If you have Complex Post Traumatic Stress Disorder (CPTSD), you may feel like you constantly give and rarely receive. It's probably true, too. With CPTSD, you may wear your vulnerability on the outside through your reactions. Sometimes referred to as a "mark" it's as if a person is branded by their trauma--which is, in turn, used to exploit an individual who has already been exploited. This is the very definition of abuse. It's also a form of social bullying.
Whether family, friends or clients, when we do our best for others, it may not be with the expectation that others do their best for us, but it is with the hope that our efforts are building community. We all need a community of people around us in order to survive. If we are part of a vulnerable population, we need this even more. Those with CPTSD understand the need for community building better than most. With professional support, those individuals can make a full recovery. The problem, however, is self-sabotage. But not always on the part of the individual with CPTSD.
Self-sabotage is when someone does something to sabotage their own success, which almost always sabotages the success of others as well. When an individual with CPTSD makes an abrupt change, it's not abrupt to the person with CPTSD, but may appear abrupt to others This is not always self-sabotaging behaviour--it's usually out of need to self-protect.
It's important to recognize people's contexts. No one is a prisoner. We should approach supporters as partners in our overall health and healing, lifetime processes that take patience and experience to fully appreciate and understand.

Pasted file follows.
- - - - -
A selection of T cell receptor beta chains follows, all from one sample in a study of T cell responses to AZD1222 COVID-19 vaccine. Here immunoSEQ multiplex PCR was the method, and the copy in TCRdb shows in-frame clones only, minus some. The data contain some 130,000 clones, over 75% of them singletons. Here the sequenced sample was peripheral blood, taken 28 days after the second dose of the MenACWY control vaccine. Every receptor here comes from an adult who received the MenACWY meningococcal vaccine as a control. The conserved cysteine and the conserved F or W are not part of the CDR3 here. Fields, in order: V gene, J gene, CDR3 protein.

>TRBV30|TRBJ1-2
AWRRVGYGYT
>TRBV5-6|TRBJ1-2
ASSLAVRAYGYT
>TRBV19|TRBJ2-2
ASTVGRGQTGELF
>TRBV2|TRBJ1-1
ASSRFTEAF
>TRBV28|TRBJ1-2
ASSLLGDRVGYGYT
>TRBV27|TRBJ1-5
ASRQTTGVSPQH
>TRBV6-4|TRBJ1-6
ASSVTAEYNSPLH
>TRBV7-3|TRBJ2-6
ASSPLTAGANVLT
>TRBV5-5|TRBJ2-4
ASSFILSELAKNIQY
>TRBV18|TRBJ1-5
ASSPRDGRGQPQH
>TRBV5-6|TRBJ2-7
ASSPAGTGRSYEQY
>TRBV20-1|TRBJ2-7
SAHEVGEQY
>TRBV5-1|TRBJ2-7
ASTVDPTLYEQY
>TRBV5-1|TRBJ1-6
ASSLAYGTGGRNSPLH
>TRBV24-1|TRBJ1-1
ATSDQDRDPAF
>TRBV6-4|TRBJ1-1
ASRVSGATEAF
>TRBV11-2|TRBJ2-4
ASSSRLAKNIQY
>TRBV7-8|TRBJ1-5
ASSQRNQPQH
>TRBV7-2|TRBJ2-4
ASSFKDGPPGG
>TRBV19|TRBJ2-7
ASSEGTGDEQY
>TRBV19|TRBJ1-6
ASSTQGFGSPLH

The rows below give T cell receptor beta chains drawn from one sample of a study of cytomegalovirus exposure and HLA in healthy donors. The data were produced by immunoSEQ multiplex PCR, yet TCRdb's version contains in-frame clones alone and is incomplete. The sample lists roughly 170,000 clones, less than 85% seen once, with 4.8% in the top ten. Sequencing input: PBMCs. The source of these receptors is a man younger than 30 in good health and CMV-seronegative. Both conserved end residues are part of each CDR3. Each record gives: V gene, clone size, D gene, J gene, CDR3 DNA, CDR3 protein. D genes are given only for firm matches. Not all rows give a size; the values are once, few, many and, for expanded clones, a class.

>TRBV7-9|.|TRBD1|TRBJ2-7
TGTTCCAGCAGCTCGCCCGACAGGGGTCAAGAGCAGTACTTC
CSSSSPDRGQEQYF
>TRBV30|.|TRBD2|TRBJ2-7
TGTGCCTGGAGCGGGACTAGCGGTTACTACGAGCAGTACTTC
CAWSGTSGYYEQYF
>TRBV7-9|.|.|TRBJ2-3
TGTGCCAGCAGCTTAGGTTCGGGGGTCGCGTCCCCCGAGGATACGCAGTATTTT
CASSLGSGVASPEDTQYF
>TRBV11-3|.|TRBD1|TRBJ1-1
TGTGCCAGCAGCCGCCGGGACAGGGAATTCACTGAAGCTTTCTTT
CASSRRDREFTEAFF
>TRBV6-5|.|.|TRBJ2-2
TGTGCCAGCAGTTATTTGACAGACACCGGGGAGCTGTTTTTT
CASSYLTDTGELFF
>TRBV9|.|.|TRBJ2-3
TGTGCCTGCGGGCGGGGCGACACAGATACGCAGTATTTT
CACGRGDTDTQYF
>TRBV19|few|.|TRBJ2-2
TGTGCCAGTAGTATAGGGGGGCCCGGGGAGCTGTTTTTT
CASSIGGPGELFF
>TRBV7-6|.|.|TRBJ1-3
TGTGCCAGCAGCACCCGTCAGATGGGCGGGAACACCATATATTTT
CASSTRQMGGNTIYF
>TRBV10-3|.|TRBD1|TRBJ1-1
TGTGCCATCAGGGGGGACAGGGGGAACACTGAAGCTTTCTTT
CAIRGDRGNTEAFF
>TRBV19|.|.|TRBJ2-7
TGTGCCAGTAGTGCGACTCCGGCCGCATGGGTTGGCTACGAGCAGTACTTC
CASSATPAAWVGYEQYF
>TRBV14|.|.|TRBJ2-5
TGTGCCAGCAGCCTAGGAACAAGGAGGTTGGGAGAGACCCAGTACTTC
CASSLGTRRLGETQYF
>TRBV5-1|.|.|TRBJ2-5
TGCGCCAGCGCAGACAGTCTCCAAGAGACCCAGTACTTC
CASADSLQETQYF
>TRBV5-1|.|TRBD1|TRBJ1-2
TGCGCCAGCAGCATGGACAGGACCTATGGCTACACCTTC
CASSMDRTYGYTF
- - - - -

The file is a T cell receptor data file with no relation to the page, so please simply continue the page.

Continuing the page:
Ultimately, we're each only responsible for ourselves--our own thoughts, feelings and actions. When people do not treat us fairly, that is on them. We do not have to engage with them again. Outside of marriage and/or employment contracts, we never have to work with anyone who is toxic. People can come and go as they please. And, we may do the same.
What a relief it is to know that when someone cuts you off after you've given 110%, you never have to talk to that individual again. When you're unfairly judged, it's always because of greed. Hatred derives from greed as well. It's sexism and racism in a bottle. Society may hand you that bottle and expect you to take a drink, but you can (and should!) say, "No."
Your integrity will not make you rich. But you will have peace. Let go of those who do not appreciate or value you. It's a relief to release anyone who attempts to sabotage you and your connections. Those individuals are ticking time bombs--it's not a matter of if but when they will explode. And, life is simply too short to try to hang on to those you probably don't like anyway. Again, outside of marriage and/or employment contracts, you don't need to manage the toxicity of others.
When you give 110% and are still devalued, that's toxic. When you're never allowed the benefit of the doubt but are always expected to give it, that's toxic. When you're expected to work for anything less than 100% of your pay, that's toxic.
"Always leave the door open a crack for friendship," is something my grandmother used to say. But my advice is different:
Never allow anyone to treat you as if you don't matter. There's no room for friendship with abusers. People who are avoidant need help, but until they get it, you can't do anything for them anyway. They will eventually drown in their sorrows and will take you with them. So get out of their way. And be happy you don't have to engage with energy vampires anymore.
There are seven billion people on the planet. You can find at least a few who will appreciate you.